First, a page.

Everything is against our appreciating the spirit and the age of Byron. The age that has just passed from us is always like a dream when we wake in the morning, a thing incredible and centuries away. And the world of Byron seems a sad and faded world, a weird and inhuman world, where men were romantic in whiskers, ladies lived, apparently, in bowers, and the very word has the sound of a piece of stage scenery. Roses and nightingales recur in their poetry with the monotonous elegance of a wall-paper pattern. The whole is like a revel of dead men, a revel with splendid vesture and half-witted faces.
But the more shrewdly and earnestly we study the histories of men, the less ready shall we be to make use of the word “artificial.” Nothing in the world has ever been artificial. Many customs, many dresses, many works of art are branded with artificiality because they exhibit vanity and self-consciousness: as if vanity were not a deep and elemental thing, like love and hate and the fear of death. Vanity may be found in darkling deserts, in the hermit and in the wild beasts that crawl around him. It may be good or evil, but assuredly it is not artificial: vanity is a voice out of the abyss.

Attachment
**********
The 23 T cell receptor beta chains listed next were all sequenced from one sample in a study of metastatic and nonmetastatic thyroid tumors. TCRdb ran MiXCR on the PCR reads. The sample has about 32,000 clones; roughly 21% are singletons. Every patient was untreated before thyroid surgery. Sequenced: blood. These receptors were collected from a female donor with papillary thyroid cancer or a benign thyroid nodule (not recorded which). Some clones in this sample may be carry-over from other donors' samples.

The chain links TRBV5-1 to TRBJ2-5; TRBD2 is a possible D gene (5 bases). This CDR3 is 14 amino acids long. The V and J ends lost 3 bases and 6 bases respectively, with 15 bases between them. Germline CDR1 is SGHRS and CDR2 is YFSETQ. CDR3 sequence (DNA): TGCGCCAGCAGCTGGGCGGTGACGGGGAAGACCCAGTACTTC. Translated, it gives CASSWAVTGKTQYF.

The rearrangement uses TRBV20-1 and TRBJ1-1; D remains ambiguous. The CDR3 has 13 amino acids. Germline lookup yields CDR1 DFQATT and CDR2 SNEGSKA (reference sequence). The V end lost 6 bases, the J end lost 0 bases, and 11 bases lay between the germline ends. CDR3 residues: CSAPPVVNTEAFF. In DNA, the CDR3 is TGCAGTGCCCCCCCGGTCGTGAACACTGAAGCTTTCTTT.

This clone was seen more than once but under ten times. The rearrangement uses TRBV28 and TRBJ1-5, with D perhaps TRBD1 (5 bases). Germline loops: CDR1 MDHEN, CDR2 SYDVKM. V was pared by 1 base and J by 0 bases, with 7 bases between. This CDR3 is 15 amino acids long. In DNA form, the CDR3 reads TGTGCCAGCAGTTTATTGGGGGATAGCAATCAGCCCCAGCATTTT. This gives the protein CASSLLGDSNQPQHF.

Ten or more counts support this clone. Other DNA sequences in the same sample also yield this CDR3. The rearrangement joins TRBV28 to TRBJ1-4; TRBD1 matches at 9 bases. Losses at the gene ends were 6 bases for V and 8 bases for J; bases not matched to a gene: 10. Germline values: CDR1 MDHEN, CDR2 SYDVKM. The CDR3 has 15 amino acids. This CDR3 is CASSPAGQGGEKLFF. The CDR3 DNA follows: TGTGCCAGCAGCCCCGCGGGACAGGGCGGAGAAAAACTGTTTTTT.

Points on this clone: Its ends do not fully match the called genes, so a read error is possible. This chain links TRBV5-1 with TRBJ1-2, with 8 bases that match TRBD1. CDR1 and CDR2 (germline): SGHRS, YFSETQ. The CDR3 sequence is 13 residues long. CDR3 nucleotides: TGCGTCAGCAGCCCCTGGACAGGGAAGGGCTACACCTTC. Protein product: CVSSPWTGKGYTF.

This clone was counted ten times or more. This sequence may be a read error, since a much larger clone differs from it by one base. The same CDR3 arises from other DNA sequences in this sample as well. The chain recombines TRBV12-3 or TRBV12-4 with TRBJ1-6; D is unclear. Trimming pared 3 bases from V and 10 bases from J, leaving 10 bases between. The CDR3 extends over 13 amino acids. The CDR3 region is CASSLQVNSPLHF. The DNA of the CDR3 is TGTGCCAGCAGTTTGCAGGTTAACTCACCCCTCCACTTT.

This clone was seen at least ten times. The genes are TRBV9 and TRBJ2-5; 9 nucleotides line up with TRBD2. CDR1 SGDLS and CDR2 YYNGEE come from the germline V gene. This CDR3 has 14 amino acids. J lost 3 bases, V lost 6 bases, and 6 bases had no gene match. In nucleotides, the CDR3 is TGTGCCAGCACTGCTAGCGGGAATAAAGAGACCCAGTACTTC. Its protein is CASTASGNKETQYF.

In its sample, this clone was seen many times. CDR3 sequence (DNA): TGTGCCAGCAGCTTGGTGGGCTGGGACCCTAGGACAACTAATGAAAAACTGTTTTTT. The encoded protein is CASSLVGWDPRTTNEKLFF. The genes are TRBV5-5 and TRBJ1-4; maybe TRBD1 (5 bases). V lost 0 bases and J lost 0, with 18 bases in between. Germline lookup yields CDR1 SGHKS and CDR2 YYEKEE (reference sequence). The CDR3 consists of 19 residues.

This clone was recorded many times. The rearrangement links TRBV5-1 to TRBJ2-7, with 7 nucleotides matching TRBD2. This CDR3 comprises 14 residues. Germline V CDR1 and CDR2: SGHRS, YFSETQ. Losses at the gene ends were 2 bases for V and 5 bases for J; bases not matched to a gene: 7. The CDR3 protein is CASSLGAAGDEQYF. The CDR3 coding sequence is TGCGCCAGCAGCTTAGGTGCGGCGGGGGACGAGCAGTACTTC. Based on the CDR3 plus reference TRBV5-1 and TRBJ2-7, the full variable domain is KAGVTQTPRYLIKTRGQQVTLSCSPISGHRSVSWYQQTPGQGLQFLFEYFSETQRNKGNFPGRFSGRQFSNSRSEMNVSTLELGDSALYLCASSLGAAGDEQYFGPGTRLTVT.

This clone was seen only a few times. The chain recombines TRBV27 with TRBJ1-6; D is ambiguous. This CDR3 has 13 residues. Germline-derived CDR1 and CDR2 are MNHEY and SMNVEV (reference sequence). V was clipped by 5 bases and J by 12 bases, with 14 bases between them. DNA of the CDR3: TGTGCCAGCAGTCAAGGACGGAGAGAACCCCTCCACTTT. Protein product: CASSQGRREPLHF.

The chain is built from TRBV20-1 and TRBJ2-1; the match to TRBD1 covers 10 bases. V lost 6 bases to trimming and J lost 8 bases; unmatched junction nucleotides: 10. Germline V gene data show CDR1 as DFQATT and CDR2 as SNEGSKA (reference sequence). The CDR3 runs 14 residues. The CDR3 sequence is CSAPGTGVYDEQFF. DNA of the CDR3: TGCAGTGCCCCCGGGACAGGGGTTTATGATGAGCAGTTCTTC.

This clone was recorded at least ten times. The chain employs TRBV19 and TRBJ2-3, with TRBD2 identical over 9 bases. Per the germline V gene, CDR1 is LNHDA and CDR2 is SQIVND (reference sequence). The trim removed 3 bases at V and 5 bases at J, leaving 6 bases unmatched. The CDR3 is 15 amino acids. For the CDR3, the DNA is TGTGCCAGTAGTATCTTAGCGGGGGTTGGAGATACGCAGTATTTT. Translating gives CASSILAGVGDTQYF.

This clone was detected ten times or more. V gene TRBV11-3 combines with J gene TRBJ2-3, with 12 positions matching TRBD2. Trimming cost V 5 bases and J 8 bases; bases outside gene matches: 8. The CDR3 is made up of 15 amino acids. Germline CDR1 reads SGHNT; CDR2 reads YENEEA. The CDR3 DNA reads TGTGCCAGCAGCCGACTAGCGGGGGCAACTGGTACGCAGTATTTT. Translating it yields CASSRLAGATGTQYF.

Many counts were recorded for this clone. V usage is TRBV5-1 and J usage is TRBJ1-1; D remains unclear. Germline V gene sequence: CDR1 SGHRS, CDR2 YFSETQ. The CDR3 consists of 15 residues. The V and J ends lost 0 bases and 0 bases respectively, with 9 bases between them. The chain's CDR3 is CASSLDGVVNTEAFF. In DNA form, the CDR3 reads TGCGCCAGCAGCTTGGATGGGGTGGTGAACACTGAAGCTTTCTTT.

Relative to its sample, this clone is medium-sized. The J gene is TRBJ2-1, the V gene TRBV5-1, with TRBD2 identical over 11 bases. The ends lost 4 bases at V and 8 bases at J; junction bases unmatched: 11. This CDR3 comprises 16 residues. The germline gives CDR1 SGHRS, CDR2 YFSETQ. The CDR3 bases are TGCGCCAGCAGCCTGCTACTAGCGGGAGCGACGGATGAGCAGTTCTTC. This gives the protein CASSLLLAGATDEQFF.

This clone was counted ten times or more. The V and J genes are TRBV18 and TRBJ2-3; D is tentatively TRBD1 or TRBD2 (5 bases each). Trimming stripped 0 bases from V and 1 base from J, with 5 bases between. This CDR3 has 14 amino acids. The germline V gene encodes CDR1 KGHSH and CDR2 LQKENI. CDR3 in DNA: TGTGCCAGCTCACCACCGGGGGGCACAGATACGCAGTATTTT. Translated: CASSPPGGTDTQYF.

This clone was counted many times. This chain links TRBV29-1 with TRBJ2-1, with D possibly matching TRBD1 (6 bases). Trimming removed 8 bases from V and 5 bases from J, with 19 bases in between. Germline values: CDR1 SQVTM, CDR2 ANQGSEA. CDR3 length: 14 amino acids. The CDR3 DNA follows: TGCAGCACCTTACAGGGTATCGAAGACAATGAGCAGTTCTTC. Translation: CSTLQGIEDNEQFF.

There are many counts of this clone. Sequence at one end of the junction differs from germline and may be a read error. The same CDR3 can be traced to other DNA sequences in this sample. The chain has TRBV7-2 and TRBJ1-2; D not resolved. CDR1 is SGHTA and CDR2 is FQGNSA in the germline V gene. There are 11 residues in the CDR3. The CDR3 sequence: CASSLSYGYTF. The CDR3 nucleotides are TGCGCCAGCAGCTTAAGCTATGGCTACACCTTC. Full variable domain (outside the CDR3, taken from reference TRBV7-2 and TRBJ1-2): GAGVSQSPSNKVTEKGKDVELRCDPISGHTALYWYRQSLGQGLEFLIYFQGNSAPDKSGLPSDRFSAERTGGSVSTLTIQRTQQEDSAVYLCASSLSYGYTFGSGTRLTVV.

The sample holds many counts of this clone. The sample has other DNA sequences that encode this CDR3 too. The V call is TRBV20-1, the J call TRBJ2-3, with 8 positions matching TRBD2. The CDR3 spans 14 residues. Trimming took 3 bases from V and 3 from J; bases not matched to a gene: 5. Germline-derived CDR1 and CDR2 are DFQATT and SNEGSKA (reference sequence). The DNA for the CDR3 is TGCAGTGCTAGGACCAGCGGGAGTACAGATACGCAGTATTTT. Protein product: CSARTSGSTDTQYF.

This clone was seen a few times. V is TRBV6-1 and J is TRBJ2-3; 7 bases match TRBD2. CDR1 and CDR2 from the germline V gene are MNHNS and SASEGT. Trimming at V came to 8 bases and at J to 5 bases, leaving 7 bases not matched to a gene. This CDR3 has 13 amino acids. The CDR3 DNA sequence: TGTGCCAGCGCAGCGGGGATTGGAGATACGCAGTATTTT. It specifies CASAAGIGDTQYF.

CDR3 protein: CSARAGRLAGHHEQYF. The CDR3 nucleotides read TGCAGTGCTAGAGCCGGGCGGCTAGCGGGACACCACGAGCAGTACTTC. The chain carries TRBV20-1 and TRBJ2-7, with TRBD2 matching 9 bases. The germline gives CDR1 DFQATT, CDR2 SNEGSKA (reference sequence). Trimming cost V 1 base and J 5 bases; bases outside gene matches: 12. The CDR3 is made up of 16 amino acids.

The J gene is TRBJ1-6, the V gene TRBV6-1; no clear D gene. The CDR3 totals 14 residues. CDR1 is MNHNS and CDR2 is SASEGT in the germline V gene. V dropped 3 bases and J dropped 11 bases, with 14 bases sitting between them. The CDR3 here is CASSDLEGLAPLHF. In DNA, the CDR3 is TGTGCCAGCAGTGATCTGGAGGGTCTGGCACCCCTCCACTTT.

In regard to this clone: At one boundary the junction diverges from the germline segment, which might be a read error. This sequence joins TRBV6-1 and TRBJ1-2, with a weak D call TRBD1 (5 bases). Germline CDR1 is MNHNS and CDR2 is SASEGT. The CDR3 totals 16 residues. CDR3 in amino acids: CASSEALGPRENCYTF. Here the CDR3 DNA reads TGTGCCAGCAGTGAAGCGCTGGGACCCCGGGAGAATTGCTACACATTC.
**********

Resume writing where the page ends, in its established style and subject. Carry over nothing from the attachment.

The remarkable fact is, however, and it bears strongly on the present position of Byron, that when a thing is unfamiliar to us, when it is remote and the product of some other age or spirit, we think it not savage or terrible, but merely artificial. There are many instances of this: a fair one is the case of tropical plants and birds. When we see some of the monstrous and flamboyant blossoms that enrich the equatorial woods, we do not feel that they are conflagrations of nature; silent explosions of her frightful energy. We simply find it hard to believe that they are not wax flowers grown under a glass case. When we see some of the tropic birds, with their tiny